Constable VAT Focus 6 January 2022


Check when you can account for import VAT on your VAT Return
HMRC has recently updated its guidance and indicated that the existing arrangements for customs checks on goods from Ireland will continue after 1 January 2022. Changes have been made to when you must account for import VAT on your VAT return and how to complete your customs declaration account for import VAT.

Completing a One Stop Shop VAT Return
HMRC has added to its guidance the sections ‘How to correct a previous return’ and ‘If you have over-declared on your return’ to their One Stop Shop guidance.

Revenue and Customs Brief 15 (2021): Repayment of VAT to overseas businesses not established in the EU and not registered in the UK
HMRC has published a brief which gives guidance on VAT refund claims by overseas businesses not established in the EU where there has been difficulty getting a certificate of status.

Using a VAT margin scheme if you buy and sell goods between Northern Ireland and the EU
HMRC has released new guidance.  If you buy and sell goods between Northern Ireland and the EU, you can use the guidance to find out when and how to use a margin scheme to account for VAT.

In addition, HMRC has released new guidance relating to second-hand goods margin and global accounting scheme. If this relates to you or your business, we advise you to read VAT Notice 718.

Update to HMRC’s Notice 701/57: Health professionals and pharmaceutical products

HMRC has updated this Notice with information about umbrella companies in section 6.6 ‘Supplies of nurses, nursing auxiliaries and care assistants by state regulated agencies (the nursing agencies’ concession)’. The updated guidance confirms that the exemption of nursing staff and nursing auxiliaries supplied as a principal to a third party does not apply to umbrella companies supplying services of staff to a recruitment agency. It only applies to the direct provision of staff.


Since the end of the transitional period on 31 December 2020 European Court judgments are not binding on the UK in most cases. However, it is expected that UK courts will still take these judgements into consideration when reaching their own conclusions and there may be occasions where they have a more binding effect. If you are concerned about the impact of any matters raised in the following cases, please contact us.


1. Right to deduct input tax

This case concerned Amper Metal Kft (AM), a Hungarian company trading in the electrical installations sector. The company contracted with an advertising company which fixed advertising stickers bearing AM’s name to cars at a motor racing championship. AM received invoices showing a VAT charge of EUR 35,970, which it reclaimed as input tax incurred.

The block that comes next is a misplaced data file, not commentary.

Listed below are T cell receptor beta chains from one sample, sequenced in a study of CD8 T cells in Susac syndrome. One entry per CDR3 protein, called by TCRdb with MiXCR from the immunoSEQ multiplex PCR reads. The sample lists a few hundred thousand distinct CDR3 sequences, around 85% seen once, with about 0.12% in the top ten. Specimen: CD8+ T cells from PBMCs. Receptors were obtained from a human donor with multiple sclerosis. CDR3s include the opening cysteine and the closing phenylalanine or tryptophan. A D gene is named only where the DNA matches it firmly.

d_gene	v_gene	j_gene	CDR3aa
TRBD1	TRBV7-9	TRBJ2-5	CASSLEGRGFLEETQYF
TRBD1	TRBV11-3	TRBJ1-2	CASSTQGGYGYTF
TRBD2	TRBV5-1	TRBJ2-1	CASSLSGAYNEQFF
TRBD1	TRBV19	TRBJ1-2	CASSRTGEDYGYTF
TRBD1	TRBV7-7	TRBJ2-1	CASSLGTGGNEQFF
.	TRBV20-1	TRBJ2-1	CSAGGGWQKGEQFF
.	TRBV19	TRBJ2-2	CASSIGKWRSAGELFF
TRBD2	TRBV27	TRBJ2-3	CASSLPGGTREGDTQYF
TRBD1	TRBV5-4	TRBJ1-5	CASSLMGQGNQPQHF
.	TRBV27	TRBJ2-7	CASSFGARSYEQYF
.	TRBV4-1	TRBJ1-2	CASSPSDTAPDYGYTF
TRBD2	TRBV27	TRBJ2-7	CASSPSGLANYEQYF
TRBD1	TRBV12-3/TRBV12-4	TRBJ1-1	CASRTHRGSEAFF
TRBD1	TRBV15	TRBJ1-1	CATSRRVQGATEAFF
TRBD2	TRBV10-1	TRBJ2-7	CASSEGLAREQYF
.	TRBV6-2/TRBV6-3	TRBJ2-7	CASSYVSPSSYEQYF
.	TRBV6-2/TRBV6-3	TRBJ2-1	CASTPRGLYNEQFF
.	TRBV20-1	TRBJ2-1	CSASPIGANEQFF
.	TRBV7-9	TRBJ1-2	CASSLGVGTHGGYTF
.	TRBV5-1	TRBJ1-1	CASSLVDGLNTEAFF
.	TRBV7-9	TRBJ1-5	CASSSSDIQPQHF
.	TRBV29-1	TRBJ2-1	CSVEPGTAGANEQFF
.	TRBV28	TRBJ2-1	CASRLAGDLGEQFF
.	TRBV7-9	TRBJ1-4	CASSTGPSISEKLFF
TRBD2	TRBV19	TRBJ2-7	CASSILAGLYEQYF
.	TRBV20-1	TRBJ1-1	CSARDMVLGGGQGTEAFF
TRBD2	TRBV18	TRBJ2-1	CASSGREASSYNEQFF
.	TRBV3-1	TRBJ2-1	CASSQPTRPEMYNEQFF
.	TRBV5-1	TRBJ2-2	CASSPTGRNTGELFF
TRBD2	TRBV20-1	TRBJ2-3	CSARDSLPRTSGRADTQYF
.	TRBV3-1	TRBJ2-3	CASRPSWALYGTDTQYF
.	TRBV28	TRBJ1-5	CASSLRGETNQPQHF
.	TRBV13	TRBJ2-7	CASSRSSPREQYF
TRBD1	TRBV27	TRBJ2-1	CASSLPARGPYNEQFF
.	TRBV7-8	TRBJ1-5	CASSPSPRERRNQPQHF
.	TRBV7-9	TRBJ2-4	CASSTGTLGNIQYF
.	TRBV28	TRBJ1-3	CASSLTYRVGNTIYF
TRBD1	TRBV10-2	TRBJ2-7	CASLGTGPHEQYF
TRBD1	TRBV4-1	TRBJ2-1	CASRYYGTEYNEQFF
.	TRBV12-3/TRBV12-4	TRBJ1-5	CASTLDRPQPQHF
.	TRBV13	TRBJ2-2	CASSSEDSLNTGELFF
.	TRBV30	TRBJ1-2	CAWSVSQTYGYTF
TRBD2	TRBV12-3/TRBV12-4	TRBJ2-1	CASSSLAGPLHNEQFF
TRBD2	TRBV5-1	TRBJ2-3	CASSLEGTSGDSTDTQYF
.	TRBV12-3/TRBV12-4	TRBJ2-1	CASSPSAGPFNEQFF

The Hungarian tax authority rejected AM’s input VAT deduction as it did not consider that the advertising services concerned led to an increase in taxable turnover and considered the amount paid excessive in comparison to similar advertising services, therefore not deductible in accordance with Article 80(1) of the VAT Directive, because the taxable amount should have been at open market value.

In taking this view, the tax authority relied on the opinions of experts in tax and advertising matters, according to whom, the advertising services were too expensive and of no use to AM as AM’s customers, namely paper factories, hot-lamination workshops and other industrial plants, were unlikely to be influenced by self-adhesive stickers on racing cars.

AM appealed the decision, and the questions referred to the CJEU were, broadly as follows:

Must, or may, Article 168(a) of the VAT directive be interpreted as allowing a deduction of input tax to be refused on the basis that the service received is insufficiently beneficial to the taxable activities of the claimant to justify the expenditure?

Must, or may, Article 168(a) of the VAT directive be interpreted as meaning that the right of deduction may be refused on the ground that in the opinion of tax authorities, the charge made for the service provided is above its open market value?

The CJEU stated that whilst the expenditure incurred must be of business nature, and the goods or services acquired must be used for taxable transactions, the right to deduct is not subject to a requirement that the expenditure increases the claimant’s turnover or profitability. The CJEU stated that it is for the referring court to decide whether the advertising services have a direct and immediate link with a taxable transaction and therefore whether input tax is deductible. However, a deduction cannot be refused on the grounds that no benefit (in terms of increased taxable supplies) results from the expenditure in question.

With regards to the second question, the CJEU stated that a taxable amount includes everything which constitutes consideration received by the supplier.  Therefore, the taxable amount is the consideration established between AM and the advertising company, rather than a market value. Article 80 was established to prevent tax evasion by providing the taxable amount to be the open market value of the transaction, however this only applicable to  transactions between connected parties. AM and the advertising company are not connected therefore the right of deduction cannot be refused on the grounds that the price was excessive.

The CJEU agreed that AM had a right to reclaim VAT.  Had it not done so then the door would have been open to tax authorities second guessing business decisions and making their own value judgements on whether expenditure was justified and what businesses  should pay for a given service.  Businesses seldom spend money without an expectation of a benefit.  In practice benefits may not arise and not all decisions will succeed.  However, the idea that tax authorities should be granted the right to impose “a better judgement” on when and how much to pay for a service, perhaps with the benefit of hindsight, was in our view  not a proposition the CJEU could ever accept.